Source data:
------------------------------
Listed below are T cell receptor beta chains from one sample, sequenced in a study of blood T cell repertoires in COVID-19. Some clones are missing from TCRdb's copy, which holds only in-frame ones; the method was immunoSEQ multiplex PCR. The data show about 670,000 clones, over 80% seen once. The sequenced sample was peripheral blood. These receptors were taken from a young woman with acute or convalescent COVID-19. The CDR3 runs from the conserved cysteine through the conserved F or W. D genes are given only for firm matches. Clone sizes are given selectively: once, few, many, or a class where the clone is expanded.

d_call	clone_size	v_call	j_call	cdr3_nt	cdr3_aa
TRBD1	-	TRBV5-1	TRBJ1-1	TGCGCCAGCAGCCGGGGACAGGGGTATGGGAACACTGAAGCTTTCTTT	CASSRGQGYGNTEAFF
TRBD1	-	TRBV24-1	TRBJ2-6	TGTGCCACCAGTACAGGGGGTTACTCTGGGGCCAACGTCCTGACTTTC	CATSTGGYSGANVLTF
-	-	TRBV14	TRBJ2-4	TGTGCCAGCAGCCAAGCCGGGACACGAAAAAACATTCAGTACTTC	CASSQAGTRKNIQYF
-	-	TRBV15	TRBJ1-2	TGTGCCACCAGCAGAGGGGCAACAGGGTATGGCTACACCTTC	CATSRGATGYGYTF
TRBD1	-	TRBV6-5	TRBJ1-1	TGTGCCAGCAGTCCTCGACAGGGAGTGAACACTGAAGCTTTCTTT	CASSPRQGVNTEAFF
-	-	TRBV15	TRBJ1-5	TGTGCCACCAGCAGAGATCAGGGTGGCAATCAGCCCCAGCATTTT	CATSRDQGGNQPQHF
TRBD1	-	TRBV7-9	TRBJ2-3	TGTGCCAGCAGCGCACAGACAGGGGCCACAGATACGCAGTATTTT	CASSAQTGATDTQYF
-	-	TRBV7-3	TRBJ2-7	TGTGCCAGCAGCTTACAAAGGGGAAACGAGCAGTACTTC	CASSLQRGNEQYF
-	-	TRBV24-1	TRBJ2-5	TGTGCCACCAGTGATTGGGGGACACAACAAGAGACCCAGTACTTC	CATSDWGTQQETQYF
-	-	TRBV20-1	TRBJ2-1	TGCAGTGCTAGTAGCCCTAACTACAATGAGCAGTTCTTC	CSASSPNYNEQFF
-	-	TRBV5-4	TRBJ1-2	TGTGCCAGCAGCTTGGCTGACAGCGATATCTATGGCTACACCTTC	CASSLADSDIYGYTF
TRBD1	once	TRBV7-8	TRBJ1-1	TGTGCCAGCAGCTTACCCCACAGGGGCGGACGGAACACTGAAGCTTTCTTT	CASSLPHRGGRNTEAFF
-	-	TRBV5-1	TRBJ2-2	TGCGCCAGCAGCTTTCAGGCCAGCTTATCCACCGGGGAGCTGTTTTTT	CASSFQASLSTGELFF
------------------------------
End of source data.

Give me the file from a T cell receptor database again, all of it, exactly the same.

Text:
Listed below are T cell receptor beta chains from one sample, sequenced in a study of blood T cell repertoires in COVID-19. Some clones are missing from TCRdb's copy, which holds only in-frame ones; the method was immunoSEQ multiplex PCR. The data show about 670,000 clones, over 80% seen once. The sequenced sample was peripheral blood. These receptors were taken from a young woman with acute or convalescent COVID-19. The CDR3 runs from the conserved cysteine through the conserved F or W. D genes are given only for firm matches. Clone sizes are given selectively: once, few, many, or a class where the clone is expanded.

d_call	clone_size	v_call	j_call	cdr3_nt	cdr3_aa
TRBD1	-	TRBV5-1	TRBJ1-1	TGCGCCAGCAGCCGGGGACAGGGGTATGGGAACACTGAAGCTTTCTTT	CASSRGQGYGNTEAFF
TRBD1	-	TRBV24-1	TRBJ2-6	TGTGCCACCAGTACAGGGGGTTACTCTGGGGCCAACGTCCTGACTTTC	CATSTGGYSGANVLTF
-	-	TRBV14	TRBJ2-4	TGTGCCAGCAGCCAAGCCGGGACACGAAAAAACATTCAGTACTTC	CASSQAGTRKNIQYF
-	-	TRBV15	TRBJ1-2	TGTGCCACCAGCAGAGGGGCAACAGGGTATGGCTACACCTTC	CATSRGATGYGYTF
TRBD1	-	TRBV6-5	TRBJ1-1	TGTGCCAGCAGTCCTCGACAGGGAGTGAACACTGAAGCTTTCTTT	CASSPRQGVNTEAFF
-	-	TRBV15	TRBJ1-5	TGTGCCACCAGCAGAGATCAGGGTGGCAATCAGCCCCAGCATTTT	CATSRDQGGNQPQHF
TRBD1	-	TRBV7-9	TRBJ2-3	TGTGCCAGCAGCGCACAGACAGGGGCCACAGATACGCAGTATTTT	CASSAQTGATDTQYF
-	-	TRBV7-3	TRBJ2-7	TGTGCCAGCAGCTTACAAAGGGGAAACGAGCAGTACTTC	CASSLQRGNEQYF
-	-	TRBV24-1	TRBJ2-5	TGTGCCACCAGTGATTGGGGGACACAACAAGAGACCCAGTACTTC	CATSDWGTQQETQYF
-	-	TRBV20-1	TRBJ2-1	TGCAGTGCTAGTAGCCCTAACTACAATGAGCAGTTCTTC	CSASSPNYNEQFF
-	-	TRBV5-4	TRBJ1-2	TGTGCCAGCAGCTTGGCTGACAGCGATATCTATGGCTACACCTTC	CASSLADSDIYGYTF
TRBD1	once	TRBV7-8	TRBJ1-1	TGTGCCAGCAGCTTACCCCACAGGGGCGGACGGAACACTGAAGCTTTCTTT	CASSLPHRGGRNTEAFF
-	-	TRBV5-1	TRBJ2-2	TGCGCCAGCAGCTTTCAGGCCAGCTTATCCACCGGGGAGCTGTTTTTT	CASSFQASLSTGELFF